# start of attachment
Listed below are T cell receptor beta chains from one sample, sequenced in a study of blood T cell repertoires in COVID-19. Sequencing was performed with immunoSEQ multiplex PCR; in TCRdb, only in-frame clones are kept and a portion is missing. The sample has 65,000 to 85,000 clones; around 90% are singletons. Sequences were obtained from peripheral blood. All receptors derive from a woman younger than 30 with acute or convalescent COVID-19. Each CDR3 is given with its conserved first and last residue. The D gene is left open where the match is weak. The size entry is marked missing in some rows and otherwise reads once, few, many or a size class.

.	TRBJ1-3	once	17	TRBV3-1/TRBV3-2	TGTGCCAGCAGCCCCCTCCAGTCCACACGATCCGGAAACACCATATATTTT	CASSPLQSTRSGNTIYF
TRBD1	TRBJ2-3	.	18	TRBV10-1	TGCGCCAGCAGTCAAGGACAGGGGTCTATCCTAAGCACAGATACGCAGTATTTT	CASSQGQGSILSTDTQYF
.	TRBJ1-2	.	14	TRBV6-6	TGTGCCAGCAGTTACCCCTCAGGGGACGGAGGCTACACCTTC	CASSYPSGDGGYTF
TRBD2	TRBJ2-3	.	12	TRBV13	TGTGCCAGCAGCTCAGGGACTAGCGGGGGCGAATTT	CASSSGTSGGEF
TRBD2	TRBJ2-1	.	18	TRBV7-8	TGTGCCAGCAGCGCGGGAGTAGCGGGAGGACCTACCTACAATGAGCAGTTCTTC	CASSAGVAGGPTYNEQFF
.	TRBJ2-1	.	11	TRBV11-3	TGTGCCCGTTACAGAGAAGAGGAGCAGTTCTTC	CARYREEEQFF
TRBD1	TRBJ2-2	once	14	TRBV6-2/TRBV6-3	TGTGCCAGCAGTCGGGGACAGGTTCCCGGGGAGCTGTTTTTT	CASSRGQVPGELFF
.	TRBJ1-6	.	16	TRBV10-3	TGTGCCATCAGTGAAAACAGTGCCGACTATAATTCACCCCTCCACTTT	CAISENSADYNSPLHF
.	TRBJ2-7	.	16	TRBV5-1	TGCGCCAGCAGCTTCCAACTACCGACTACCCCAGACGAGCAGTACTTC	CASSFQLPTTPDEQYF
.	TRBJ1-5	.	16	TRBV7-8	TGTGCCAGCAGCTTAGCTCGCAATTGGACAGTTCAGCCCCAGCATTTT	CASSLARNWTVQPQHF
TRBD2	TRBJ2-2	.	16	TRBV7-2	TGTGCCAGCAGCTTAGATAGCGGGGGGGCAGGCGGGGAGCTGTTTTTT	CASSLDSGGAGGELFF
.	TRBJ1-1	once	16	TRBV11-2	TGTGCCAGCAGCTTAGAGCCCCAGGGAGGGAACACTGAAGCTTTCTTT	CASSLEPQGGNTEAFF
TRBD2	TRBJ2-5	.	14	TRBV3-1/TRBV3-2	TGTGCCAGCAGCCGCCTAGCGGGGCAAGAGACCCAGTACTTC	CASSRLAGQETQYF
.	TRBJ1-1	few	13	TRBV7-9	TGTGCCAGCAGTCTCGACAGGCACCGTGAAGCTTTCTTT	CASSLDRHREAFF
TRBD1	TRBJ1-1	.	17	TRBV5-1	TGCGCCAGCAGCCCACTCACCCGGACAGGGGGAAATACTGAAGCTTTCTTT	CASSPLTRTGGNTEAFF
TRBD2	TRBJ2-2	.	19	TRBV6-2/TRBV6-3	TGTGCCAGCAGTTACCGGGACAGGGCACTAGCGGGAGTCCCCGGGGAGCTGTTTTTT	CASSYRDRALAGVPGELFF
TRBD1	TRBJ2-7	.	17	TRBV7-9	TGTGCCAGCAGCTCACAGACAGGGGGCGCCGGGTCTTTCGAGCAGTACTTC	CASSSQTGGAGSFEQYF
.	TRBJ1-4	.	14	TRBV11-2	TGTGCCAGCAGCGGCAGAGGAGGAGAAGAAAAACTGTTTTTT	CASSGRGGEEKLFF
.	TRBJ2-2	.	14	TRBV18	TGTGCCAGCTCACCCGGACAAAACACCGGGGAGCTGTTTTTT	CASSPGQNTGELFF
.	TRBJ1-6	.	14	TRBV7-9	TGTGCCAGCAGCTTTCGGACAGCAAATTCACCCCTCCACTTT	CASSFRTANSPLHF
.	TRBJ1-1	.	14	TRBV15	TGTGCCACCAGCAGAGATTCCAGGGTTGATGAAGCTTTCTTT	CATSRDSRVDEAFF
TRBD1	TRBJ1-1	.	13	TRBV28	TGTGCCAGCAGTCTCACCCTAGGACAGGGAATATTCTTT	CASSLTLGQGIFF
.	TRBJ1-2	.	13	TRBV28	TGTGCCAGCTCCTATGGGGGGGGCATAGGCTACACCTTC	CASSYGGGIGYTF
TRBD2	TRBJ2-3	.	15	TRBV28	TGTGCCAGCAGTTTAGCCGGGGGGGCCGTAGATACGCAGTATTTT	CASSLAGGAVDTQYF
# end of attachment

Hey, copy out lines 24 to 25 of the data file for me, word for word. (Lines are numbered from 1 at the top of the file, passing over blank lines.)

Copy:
.	TRBJ1-2	.	13	TRBV28	TGTGCCAGCTCCTATGGGGGGGGCATAGGCTACACCTTC	CASSYGGGIGYTF
TRBD2	TRBJ2-3	.	15	TRBV28	TGTGCCAGCAGTTTAGCCGGGGGGGCCGTAGATACGCAGTATTTT	CASSLAGGAVDTQYF